In the fall of 2008, ABC’s hit drama Battlestar launched with its first season, with a new protagonist, the sexy and talented Skylar Spence (played by Jennifer Morrison), and the promise of a darker and more serious follow-up.
The series had a small cult following among the young female viewers who liked the gritty, gritty crime drama.
It had a few successes.
In the first season of season two, the show was able to break into the top three in the ratings.
In 2011, the cast was able with a fourth season to earn the Emmy Award for Outstanding Drama Series for its portrayal of an elite female cadet who is assigned to a secret military unit.
And in 2012, Battlestars popularity was on the rise, with two spin-off series based on the show, Battlerings and Battlestas, and a third, Battlers, about a young female cadets who find themselves in a secret war against a powerful force of evil.
In 2013, the series was renewed for a fifth season and was renewed again for a sixth.
It didn’t take long for the show to be criticized for its “cannon-fodder” and “inaccurate” descriptions of its heroine.
And it wasn’t just critics who were concerned.
For the most part, the writers, actors and producers of the show seemed to have forgotten about the series’ central problem: its plot.
In a typical episode, the female caders (known as “Spence,” “Mama” or “Tara”) and their male colleagues (known by their “Battles” nickname, “Tyson” or more commonly, “Bots”) go on an epic battle with the evil forces of the evil Baron (played onscreen by John de Lancie), a leader of the military-industrial complex, and his secret army, the “Matter” Brigade.
During the battle, the girls have to escape from a secret underground facility, known as the “Honeywell,” where they are secretly trained in the use of various weaponry and weapons systems.
As the episode progresses, they learn that the Baron is manipulating his people to wage a war against the rest of the world, and that the people of Earth are also being manipulated.
It is only when the girls finally get away from the “Berserkers” (or the “Badgers” as they are called onscreen) who have infiltrated the facility that the show really begins to unravel.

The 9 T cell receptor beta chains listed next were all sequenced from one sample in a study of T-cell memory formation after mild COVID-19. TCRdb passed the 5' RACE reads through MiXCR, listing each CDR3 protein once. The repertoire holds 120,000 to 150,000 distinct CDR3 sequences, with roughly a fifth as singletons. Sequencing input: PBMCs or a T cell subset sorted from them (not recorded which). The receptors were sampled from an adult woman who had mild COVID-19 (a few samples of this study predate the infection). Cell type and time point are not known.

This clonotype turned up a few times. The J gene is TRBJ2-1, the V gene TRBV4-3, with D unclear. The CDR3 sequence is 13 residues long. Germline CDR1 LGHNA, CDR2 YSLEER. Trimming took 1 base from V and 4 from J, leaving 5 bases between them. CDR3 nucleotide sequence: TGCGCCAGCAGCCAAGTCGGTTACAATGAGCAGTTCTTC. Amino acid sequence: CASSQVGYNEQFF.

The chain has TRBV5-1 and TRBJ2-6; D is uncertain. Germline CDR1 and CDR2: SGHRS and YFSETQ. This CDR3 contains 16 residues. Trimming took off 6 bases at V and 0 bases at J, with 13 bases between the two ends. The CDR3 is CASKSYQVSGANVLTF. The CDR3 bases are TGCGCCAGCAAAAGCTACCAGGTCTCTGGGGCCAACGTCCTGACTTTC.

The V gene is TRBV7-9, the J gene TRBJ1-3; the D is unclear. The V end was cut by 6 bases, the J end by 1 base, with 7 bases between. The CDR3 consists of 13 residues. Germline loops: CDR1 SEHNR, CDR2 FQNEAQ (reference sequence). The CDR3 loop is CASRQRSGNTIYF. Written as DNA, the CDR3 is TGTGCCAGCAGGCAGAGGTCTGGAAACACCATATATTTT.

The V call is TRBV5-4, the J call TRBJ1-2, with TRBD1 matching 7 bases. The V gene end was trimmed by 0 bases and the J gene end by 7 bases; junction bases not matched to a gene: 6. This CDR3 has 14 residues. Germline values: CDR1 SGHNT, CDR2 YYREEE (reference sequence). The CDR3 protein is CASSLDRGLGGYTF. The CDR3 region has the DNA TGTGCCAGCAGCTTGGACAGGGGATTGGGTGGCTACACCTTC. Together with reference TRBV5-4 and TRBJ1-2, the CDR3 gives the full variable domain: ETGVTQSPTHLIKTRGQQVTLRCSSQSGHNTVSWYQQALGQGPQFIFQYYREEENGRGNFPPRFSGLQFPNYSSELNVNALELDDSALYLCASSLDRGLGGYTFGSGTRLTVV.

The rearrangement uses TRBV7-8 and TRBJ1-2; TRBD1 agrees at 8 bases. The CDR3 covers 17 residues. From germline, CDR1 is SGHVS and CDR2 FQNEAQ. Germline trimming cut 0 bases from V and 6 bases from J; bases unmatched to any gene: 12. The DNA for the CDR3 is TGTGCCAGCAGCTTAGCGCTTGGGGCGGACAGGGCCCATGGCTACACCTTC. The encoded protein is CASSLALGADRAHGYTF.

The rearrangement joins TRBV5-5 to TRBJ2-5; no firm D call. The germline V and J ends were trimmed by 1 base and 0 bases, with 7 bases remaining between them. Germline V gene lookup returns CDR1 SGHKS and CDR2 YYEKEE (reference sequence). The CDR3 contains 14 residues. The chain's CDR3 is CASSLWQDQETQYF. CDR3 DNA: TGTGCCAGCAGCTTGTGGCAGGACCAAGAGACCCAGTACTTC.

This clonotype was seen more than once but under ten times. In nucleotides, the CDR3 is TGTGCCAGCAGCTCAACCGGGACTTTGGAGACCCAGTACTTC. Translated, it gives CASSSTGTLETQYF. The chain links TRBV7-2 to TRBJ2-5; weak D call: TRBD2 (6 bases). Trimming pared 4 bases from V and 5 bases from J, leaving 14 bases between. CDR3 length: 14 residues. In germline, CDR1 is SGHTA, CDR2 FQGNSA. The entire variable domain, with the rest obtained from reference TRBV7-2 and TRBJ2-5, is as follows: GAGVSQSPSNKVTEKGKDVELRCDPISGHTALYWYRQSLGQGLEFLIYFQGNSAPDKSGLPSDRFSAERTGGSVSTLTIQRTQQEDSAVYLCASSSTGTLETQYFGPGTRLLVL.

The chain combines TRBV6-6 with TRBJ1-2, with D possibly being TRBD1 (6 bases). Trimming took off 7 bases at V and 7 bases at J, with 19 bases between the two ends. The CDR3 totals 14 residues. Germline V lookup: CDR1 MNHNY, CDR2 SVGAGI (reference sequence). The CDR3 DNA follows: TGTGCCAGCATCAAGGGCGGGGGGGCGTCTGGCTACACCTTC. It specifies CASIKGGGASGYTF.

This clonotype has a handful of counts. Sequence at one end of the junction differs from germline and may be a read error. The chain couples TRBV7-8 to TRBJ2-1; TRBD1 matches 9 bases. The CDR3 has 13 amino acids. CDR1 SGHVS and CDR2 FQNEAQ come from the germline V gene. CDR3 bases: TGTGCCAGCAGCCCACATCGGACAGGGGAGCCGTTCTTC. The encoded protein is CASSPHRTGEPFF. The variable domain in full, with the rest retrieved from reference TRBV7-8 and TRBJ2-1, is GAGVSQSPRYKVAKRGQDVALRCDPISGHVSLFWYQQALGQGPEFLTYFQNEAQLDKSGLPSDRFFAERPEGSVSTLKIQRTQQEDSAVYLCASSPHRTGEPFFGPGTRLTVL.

The writers’ attention to detail was such that in the third season, it was revealed that the “Gadget” of the series, the infamous “Batch of Fists,” was actually a piece of technology the girls had used to battle the Baron.
The show also failed to fully engage the audience, instead focusing on the male cadets’ exploits, the plot and the characters, and not on the girls.
(In addition to the constant description of the “gadgets,” the show also referred to the “Sneakers” and the “Fights” as “Boys.”)
It was, however, important to keep in mind that the female characters in Battlestares third season were not necessarily a bad thing.
There are some women on Battlestaris crew who are not necessarily evil, and there are some men who are in the same boat.
What’s more, the creators of Battlestarc had not completely forgotten about Battlestartans problems with violence and sex.
The most recent episode of Battles revealed that some of the female “Sleuths” who work for the Baron were involved in a series of brutal sex acts that included sexual abuse, mutilation, torture and even murder.
In one of the scenes, the women are filmed having sex with one another while the camera zooms out, and the men are shown onscreen as if they are watching from the sidelines.
The female “Spences” were also depicted as not being the most sexually active of the women on the Battlestarr crew, despite being assigned to the secret military division.
They had to fight their own battles to keep their sanity.
But it wasn, of course, the most important of the problems.
In addition to its sexual content, the episode revealed that one of Battle’s characters, the mysterious and sexy Dr. Jax (played with great skill by Robert Downey Jr.), had been diagnosed with “sexually transmitted diseases.”
The episode also showed that the series did not make an effort to address other major problems the series encountered in the second season, including the lack of a central villain and the show’s depiction of the villainous Baron.
And while the show did not go into details about the plot, the characters who were played by both male and female actors were also described as “fierce,” “chivalrous” and, most importantly, “dignified.” The show